The U.S. Dept. of Energy says that the transfer of 2,400 metric tons per year, or MTU, of natural uranium to the joint venture of Fluor Corp. and Babcock & Wilcox as payment for cleanup of a Cold War-era nuclear fuel plant in the Midwest would not adversely affect the domestic uranium industry. DOE's "bartering" approach has come under scrutiny by congressional appropriators; the U.S. Government Accountability Office has called for eliminating the companies as "sales agents" in a report released in April.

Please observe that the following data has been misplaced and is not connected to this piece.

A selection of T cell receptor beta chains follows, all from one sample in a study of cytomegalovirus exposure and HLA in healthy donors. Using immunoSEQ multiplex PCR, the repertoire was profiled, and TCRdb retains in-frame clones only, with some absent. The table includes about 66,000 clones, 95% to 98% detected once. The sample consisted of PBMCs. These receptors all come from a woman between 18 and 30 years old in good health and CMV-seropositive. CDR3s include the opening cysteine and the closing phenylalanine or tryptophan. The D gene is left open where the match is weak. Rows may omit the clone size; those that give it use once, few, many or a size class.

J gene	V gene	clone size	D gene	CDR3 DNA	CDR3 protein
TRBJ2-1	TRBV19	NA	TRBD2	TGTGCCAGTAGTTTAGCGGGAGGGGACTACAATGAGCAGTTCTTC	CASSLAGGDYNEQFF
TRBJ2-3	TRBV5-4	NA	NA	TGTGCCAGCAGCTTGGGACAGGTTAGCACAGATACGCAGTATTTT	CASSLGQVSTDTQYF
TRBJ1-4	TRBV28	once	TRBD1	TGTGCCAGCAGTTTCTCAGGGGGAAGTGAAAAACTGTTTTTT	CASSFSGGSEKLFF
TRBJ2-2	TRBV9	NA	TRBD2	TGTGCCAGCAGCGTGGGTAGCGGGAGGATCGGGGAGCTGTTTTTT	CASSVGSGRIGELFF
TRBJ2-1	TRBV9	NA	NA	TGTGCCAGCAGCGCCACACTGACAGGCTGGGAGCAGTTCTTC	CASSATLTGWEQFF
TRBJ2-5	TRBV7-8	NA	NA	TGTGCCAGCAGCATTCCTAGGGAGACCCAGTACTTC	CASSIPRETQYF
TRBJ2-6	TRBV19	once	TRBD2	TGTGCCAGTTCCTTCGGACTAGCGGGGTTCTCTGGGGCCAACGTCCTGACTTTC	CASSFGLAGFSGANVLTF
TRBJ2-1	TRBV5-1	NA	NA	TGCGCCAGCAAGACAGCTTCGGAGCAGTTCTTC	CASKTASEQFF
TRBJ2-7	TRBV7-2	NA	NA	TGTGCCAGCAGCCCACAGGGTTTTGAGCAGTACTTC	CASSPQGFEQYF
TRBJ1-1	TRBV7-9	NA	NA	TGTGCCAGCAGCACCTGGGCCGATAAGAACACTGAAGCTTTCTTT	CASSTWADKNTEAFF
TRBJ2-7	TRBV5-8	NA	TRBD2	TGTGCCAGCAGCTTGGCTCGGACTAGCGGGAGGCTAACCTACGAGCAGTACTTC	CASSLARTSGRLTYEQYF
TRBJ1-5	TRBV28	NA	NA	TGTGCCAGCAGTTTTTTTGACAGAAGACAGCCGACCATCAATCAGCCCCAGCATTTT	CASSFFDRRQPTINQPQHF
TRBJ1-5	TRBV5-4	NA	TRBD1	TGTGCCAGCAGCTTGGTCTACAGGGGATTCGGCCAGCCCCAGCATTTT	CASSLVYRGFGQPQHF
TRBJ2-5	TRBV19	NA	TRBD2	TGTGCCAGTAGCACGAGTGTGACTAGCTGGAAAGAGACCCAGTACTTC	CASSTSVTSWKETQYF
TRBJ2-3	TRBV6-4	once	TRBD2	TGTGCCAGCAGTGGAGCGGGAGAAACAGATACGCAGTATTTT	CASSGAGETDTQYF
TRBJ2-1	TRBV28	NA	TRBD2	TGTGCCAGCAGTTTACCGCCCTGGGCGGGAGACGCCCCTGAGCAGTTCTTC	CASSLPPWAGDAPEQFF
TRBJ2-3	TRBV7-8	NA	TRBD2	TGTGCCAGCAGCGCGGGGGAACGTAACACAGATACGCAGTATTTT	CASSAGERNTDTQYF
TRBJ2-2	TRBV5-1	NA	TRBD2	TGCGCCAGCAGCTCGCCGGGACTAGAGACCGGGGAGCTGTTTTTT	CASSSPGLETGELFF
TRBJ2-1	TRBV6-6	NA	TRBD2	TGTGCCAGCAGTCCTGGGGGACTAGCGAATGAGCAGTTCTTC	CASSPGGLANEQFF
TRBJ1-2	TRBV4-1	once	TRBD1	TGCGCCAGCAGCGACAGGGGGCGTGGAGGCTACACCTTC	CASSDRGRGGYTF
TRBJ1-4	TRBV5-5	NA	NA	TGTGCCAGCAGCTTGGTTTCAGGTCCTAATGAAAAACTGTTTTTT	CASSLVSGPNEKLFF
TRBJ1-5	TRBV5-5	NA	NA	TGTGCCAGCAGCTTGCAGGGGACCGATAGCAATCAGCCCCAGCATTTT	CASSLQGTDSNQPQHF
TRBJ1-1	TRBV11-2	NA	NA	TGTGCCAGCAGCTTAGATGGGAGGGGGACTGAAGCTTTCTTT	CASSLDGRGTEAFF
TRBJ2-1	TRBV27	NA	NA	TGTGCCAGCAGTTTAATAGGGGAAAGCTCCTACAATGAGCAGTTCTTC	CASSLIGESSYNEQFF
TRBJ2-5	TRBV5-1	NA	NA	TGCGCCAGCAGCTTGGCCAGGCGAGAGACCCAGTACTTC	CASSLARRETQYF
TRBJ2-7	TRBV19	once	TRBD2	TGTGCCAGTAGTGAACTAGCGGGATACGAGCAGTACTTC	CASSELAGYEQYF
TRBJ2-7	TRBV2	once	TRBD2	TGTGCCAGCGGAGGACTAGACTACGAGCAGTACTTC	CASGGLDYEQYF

The GAO took issue with DOE's using contractors to sell uranium in the nuclear-fuel marketplace and then keeping proceeds as partial payment for cleanup work at its Portsmouth, Ohio, plant. GAO says that, in seven transactions from 2009 through 2011, about 1,900 metric tons of natural uranium were sold that way. The uranium received between $109 and $183 per kilogram, and the proceeds funded more than $250 million in environmental work at the plant.